Maternal and newborn health
Across Eastern and Southern Africa, women are still dying unnecessarily in the most basic and natural act of giving life. In 2010, close to 58,000 women  lost their lives during pregnancy and childbirth, accounting for more than one fifth of all such deaths in the world.
Of the region’s 21 countries, 16 have high maternal mortality rates (300 or more maternal deaths per 100,000 live births). In Somalia, a woman’s lifetime risk of dying from maternal causes is 1 in 16, a close second to Chad’s 1 in 15 – the highest in the world.
Thanks to national and international efforts, the past two decades have witnessed a worldwide downward trend in maternal deaths. In ESA, between 1990 and 2010 maternal mortality has fallen from 740 to 410 deaths per 100,000 births. However, the pace of progress is far too slow.
Only Eritrea is on track to reach MDG 5, reducing maternal deaths by three-quarters by 2015. Angola, Comoros, Ethiopia, Madagascar, Malawi, Mozambique, Rwanda, Tanzania and Uganda are making progress (annual average decline of 2-5.5 per cent), while the other countries are making insufficient (less than 2 per cent) or no progress at all.
Hemorrhage is by far the leading cause of maternal deaths. Together with hypertension, it accounts for more than half of all maternal deaths. HIV-related illnesses also play a major role in maternal deaths, especially in Southern Africa where HIV prevalence is high. Despite impressive progress in HIV prevention and treatment for women and children, the “indirect”, AIDS-related maternal mortality is over 50 per cent in countries such as Swaziland (67 per cent), South African (60 per cent), Namibia (59 per cent), and Botswana (56 per cent).
The health and survival of newborns is closely linked and interdependent with that of their mothers. In most of sub-Saharan Africa, including ESA, neonatal mortality has seen no significant change in over a decade. Over 4 in 10 under-five deaths are among newborns up to 28 days of age, making neonatal mortality reduction increasingly the “unfinished business” of under-five mortality reduction. Ethiopia, Angola, Kenya, Tanzania, Uganda, Mozambique and Somalia account for close to 70 per cent of all neonatal deaths in the region.
Maternal and newborn deaths are heavily concentrated around the period of delivery, the day of birth, and the first week following birth, as evident in 50 per cent of all maternal and newborn deaths occurring in the first 24 hours of birth. Yet, more than half of all births in the region take place at home, without the support of a skilled birth attendant. Moreover, less than 1 in 4 postpartum mothers and newborns receive a postnatal visit within 48 hours of birth.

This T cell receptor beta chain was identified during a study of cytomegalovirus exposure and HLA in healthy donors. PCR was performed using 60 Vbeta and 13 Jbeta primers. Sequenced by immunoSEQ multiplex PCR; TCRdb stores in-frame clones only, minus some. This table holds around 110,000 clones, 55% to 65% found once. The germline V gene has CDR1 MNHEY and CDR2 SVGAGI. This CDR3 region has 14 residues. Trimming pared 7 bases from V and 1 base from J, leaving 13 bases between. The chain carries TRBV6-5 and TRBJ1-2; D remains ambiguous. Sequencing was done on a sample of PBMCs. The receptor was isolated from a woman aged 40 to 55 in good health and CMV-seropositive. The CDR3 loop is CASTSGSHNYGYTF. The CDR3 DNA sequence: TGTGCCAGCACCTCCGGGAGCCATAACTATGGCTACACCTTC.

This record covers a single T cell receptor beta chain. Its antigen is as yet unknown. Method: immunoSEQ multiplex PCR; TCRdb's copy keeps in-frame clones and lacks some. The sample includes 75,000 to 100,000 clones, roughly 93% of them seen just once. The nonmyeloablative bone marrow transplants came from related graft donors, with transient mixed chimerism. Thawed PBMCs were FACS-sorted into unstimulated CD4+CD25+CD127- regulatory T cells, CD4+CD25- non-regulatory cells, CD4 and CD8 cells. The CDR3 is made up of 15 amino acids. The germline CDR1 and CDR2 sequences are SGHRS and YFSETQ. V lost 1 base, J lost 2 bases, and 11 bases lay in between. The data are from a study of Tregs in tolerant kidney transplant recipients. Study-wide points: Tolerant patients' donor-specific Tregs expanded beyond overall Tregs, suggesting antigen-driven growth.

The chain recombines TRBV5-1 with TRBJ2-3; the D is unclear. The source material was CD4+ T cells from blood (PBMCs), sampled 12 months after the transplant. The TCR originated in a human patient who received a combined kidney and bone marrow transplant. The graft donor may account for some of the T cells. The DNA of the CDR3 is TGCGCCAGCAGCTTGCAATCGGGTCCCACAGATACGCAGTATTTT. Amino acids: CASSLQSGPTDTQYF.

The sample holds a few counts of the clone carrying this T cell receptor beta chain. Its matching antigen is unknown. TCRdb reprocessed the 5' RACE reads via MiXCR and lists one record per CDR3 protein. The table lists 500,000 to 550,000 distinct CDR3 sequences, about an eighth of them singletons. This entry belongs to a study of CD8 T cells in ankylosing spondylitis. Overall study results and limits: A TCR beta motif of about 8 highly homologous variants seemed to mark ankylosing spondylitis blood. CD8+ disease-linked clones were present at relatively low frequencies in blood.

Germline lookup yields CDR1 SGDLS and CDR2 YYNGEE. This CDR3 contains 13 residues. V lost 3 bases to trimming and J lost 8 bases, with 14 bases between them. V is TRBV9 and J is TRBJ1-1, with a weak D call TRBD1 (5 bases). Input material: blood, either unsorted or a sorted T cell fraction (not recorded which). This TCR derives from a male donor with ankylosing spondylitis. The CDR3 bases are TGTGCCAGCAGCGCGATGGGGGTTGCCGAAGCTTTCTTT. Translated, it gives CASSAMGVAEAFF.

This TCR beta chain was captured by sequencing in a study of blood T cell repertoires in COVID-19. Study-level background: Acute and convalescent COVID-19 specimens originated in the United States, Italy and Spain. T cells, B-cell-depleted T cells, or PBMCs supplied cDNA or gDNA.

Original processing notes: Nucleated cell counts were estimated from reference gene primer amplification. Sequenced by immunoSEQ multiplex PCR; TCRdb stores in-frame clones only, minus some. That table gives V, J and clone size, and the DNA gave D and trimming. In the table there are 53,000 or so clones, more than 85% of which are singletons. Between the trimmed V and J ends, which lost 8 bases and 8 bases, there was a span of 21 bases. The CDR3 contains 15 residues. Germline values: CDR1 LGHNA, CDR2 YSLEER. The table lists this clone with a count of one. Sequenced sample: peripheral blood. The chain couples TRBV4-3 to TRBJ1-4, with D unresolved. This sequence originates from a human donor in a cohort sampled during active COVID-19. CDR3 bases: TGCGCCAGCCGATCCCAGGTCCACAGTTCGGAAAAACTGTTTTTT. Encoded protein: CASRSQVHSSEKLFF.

This means that the majority of mothers receive no care to prevent or manage complications, initiate and sustain exclusive breastfeeding, and adopt practices, such as cord care, to stave off infection. It also means that should newborns become sick they would not receive adequate treatment or timely referral to clinics.
UNICEF in action
There is now a clear understanding of when, where and why mothers and newborns are dying. Many, up to two thirds, maternal deaths and newborn deaths could be avoided if mothers and newborns were attended at birth by skilled health professionals; received postnatal care, especially the first day and first week; and if essential supplies, equipment and facilities were available.
The reasons why mother and newborns are not receiving adequate maternal and antenatal care are largely due to poor health and social infrastructure, weak service delivery, and a shortage of qualified health workers. Compared to their well-off peers, the poor populations are more acutely affected by these challenges. UNICEF’s analyses consistently show that the indicators in maternal and neonatal mortality reflect the greatest and most persistent health inequity worldwide.
Supporting national governments, UNICEF, together with the partners under the United Nations Health 4+ (UNH4+) mechanism - WHO, UNFPA, the World Bank, UNAIDS and UN Women, as well as other development partners, civil society organizations and communities, works towards averting these unnecessary deaths.
Results for children
 Trends in maternal mortality: 1990 to 2010. WHO, UNICEF, UNFPA and The World Bank estimates.
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